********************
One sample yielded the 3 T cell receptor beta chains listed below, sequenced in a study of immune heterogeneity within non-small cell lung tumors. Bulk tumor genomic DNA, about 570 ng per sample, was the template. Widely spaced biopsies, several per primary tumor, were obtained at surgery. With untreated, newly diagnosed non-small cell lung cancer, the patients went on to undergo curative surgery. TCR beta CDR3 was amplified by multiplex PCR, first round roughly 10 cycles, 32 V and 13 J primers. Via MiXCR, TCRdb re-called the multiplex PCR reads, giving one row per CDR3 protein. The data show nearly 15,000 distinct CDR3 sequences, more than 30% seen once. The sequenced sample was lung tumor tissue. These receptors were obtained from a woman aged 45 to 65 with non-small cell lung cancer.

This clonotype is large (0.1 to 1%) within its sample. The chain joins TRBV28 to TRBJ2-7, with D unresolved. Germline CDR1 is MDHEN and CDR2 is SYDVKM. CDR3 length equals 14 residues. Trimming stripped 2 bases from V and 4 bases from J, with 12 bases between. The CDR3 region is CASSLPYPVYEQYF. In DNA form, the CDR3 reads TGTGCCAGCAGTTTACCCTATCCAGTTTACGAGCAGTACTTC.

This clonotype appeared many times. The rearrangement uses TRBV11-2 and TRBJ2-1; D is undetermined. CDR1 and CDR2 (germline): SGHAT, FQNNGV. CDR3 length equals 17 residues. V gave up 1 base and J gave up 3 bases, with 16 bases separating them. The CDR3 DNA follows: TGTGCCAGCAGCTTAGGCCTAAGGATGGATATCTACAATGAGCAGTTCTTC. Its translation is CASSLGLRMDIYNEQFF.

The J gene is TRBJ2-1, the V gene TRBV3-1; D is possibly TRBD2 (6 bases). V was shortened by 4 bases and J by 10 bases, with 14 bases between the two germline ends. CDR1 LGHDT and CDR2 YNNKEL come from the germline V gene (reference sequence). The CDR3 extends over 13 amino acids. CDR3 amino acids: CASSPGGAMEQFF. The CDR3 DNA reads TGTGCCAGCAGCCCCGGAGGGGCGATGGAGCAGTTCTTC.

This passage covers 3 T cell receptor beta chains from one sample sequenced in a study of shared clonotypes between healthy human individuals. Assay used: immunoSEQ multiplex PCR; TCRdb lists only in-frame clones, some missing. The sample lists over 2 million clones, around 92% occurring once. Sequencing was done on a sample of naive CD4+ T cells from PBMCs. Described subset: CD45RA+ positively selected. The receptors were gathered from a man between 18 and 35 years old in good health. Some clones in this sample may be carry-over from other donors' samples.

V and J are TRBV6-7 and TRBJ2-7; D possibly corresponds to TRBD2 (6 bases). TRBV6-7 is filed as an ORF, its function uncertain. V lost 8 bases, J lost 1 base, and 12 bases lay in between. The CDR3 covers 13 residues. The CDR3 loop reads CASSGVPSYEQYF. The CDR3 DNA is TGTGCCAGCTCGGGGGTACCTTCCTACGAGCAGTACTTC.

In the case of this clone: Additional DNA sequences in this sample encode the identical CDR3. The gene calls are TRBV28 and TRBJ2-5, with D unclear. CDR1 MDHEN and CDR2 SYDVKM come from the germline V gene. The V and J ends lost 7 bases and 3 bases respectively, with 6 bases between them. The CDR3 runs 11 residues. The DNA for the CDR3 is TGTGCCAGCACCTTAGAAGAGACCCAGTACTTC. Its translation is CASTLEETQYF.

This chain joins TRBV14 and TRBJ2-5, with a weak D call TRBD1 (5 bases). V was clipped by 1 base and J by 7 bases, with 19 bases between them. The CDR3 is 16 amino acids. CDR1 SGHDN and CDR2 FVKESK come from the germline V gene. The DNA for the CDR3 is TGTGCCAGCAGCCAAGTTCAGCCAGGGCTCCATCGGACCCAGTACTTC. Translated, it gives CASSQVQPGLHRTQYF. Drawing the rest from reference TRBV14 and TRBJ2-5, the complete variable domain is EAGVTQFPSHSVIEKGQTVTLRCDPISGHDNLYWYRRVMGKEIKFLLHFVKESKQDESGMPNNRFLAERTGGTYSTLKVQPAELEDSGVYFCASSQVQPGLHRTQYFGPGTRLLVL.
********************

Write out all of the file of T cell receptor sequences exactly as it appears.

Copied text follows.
One sample yielded the 3 T cell receptor beta chains listed below, sequenced in a study of immune heterogeneity within non-small cell lung tumors. Bulk tumor genomic DNA, about 570 ng per sample, was the template. Widely spaced biopsies, several per primary tumor, were obtained at surgery. With untreated, newly diagnosed non-small cell lung cancer, the patients went on to undergo curative surgery. TCR beta CDR3 was amplified by multiplex PCR, first round roughly 10 cycles, 32 V and 13 J primers. Via MiXCR, TCRdb re-called the multiplex PCR reads, giving one row per CDR3 protein. The data show nearly 15,000 distinct CDR3 sequences, more than 30% seen once. The sequenced sample was lung tumor tissue. These receptors were obtained from a woman aged 45 to 65 with non-small cell lung cancer.

This clonotype is large (0.1 to 1%) within its sample. The chain joins TRBV28 to TRBJ2-7, with D unresolved. Germline CDR1 is MDHEN and CDR2 is SYDVKM. CDR3 length equals 14 residues. Trimming stripped 2 bases from V and 4 bases from J, with 12 bases between. The CDR3 region is CASSLPYPVYEQYF. In DNA form, the CDR3 reads TGTGCCAGCAGTTTACCCTATCCAGTTTACGAGCAGTACTTC.

This clonotype appeared many times. The rearrangement uses TRBV11-2 and TRBJ2-1; D is undetermined. CDR1 and CDR2 (germline): SGHAT, FQNNGV. CDR3 length equals 17 residues. V gave up 1 base and J gave up 3 bases, with 16 bases separating them. The CDR3 DNA follows: TGTGCCAGCAGCTTAGGCCTAAGGATGGATATCTACAATGAGCAGTTCTTC. Its translation is CASSLGLRMDIYNEQFF.

The J gene is TRBJ2-1, the V gene TRBV3-1; D is possibly TRBD2 (6 bases). V was shortened by 4 bases and J by 10 bases, with 14 bases between the two germline ends. CDR1 LGHDT and CDR2 YNNKEL come from the germline V gene (reference sequence). The CDR3 extends over 13 amino acids. CDR3 amino acids: CASSPGGAMEQFF. The CDR3 DNA reads TGTGCCAGCAGCCCCGGAGGGGCGATGGAGCAGTTCTTC.

This passage covers 3 T cell receptor beta chains from one sample sequenced in a study of shared clonotypes between healthy human individuals. Assay used: immunoSEQ multiplex PCR; TCRdb lists only in-frame clones, some missing. The sample lists over 2 million clones, around 92% occurring once. Sequencing was done on a sample of naive CD4+ T cells from PBMCs. Described subset: CD45RA+ positively selected. The receptors were gathered from a man between 18 and 35 years old in good health. Some clones in this sample may be carry-over from other donors' samples.

V and J are TRBV6-7 and TRBJ2-7; D possibly corresponds to TRBD2 (6 bases). TRBV6-7 is filed as an ORF, its function uncertain. V lost 8 bases, J lost 1 base, and 12 bases lay in between. The CDR3 covers 13 residues. The CDR3 loop reads CASSGVPSYEQYF. The CDR3 DNA is TGTGCCAGCTCGGGGGTACCTTCCTACGAGCAGTACTTC.

In the case of this clone: Additional DNA sequences in this sample encode the identical CDR3. The gene calls are TRBV28 and TRBJ2-5, with D unclear. CDR1 MDHEN and CDR2 SYDVKM come from the germline V gene. The V and J ends lost 7 bases and 3 bases respectively, with 6 bases between them. The CDR3 runs 11 residues. The DNA for the CDR3 is TGTGCCAGCACCTTAGAAGAGACCCAGTACTTC. Its translation is CASTLEETQYF.

This chain joins TRBV14 and TRBJ2-5, with a weak D call TRBD1 (5 bases). V was clipped by 1 base and J by 7 bases, with 19 bases between them. The CDR3 is 16 amino acids. CDR1 SGHDN and CDR2 FVKESK come from the germline V gene. The DNA for the CDR3 is TGTGCCAGCAGCCAAGTTCAGCCAGGGCTCCATCGGACCCAGTACTTC. Translated, it gives CASSQVQPGLHRTQYF. Drawing the rest from reference TRBV14 and TRBJ2-5, the complete variable domain is EAGVTQFPSHSVIEKGQTVTLRCDPISGHDNLYWYRRVMGKEIKFLLHFVKESKQDESGMPNNRFLAERTGGTYSTLKVQPAELEDSGVYFCASSQVQPGLHRTQYFGPGTRLLVL.